A lawsuit filed Tuesday claims the New York Police Department’s surveillance of Muslim-Americans violates civil rights and undermines free worship by innocent citizens.
Civil rights attorneys filed the suit in Manhattan federal court against the NYPD, Mayor Michael Bloomberg, Commissioner Raymond Kelly and Deputy Commissioner of Intelligence David Cohen.
In 2011, The Associated Press revealed the NYPD has a Demographic Unit, which deploys undercover officers to spy on Muslim communities in the tri-state region. Last year, Bloomberg defended the surveillance of Muslim-Americans insisting it is the duty of the nation’s largest police department to “keep this country safe.”
"Our mosque should be an open, religious, a spiritual sanctuary, but NYPD spying has turned it into a place of suspicion and censorship," said Hamid Hassan Raza, an imam named as a plaintiff, at a rally outside police headquarters, USA Today reported.
Filed on behalf of religious and community leaders, mosques and a charitable organization, the suit asks a judge to dismantle the spy program and destroy any related records. This is the third suit filed against the surveillance program since 2011.
"Through the Muslim surveillance program, the NYPD has imposed an unwarranted badge of suspicion and stigma on law-abiding Muslim New Yorkers, including plaintiffs in this action," the complaint states.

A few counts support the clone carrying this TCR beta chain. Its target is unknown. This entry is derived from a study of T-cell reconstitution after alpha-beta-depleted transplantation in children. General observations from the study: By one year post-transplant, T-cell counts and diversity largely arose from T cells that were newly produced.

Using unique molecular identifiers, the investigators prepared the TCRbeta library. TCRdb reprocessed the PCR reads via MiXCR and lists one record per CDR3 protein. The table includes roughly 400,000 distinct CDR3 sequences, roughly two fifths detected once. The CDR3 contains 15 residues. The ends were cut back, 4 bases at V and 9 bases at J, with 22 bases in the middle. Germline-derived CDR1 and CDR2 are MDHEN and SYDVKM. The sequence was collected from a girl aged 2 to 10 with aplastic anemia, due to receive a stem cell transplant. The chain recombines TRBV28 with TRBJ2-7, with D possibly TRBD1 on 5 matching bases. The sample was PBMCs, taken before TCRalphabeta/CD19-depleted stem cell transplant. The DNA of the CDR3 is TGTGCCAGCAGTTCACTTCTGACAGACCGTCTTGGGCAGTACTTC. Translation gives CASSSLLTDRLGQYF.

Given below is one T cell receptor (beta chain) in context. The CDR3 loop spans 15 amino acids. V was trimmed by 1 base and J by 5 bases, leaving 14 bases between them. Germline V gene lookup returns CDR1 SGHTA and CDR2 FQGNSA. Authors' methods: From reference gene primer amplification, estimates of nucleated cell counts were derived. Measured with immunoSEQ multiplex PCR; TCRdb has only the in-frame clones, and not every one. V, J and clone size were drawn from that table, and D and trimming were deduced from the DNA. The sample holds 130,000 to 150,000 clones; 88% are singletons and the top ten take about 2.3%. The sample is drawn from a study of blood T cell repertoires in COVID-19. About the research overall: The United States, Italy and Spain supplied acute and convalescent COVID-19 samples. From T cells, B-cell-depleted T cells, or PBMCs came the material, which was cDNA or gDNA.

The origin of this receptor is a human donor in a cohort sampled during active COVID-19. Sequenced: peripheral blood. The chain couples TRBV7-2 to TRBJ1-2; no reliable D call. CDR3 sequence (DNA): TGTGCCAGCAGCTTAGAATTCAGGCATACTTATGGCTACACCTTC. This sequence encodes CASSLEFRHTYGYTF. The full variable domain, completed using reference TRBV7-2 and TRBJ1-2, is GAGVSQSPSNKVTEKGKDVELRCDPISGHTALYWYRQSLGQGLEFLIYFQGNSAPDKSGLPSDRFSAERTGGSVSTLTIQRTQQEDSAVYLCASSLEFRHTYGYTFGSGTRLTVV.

Plaintiffs are represented by the American Civil Liberties Union, the New York Civil Liberties Union and the Creating Law Enforcement Accountability & Responsibility project at CUNY School of Law.
“When a police department turns law-abiding people into suspects because they go to a mosque and not a church or synagogue, it violates our Constitution’s guarantees of equality and religious freedom,” said Hina Shamsi, director of the ACLU National Security Project, in a press release. “No one questions that the NYPD has a job to do, but spying on innocent New Yorkers because of their religion is a wrong and ineffective way to do it.”
The suit claims New York City has violated its First and Fourth Amendment rights. Plaintiffs say they have changed the way they interact with their community because they fear the spy program.
“I don’t talk to my congregants about current affairs or religious subjects the NYPD may find objectionable because I’m afraid of further police attention,” Raza said. “The surveillance program has prevented me from fulfilling my duty as an imam. I cannot believe this has happened in the country that I know and love.”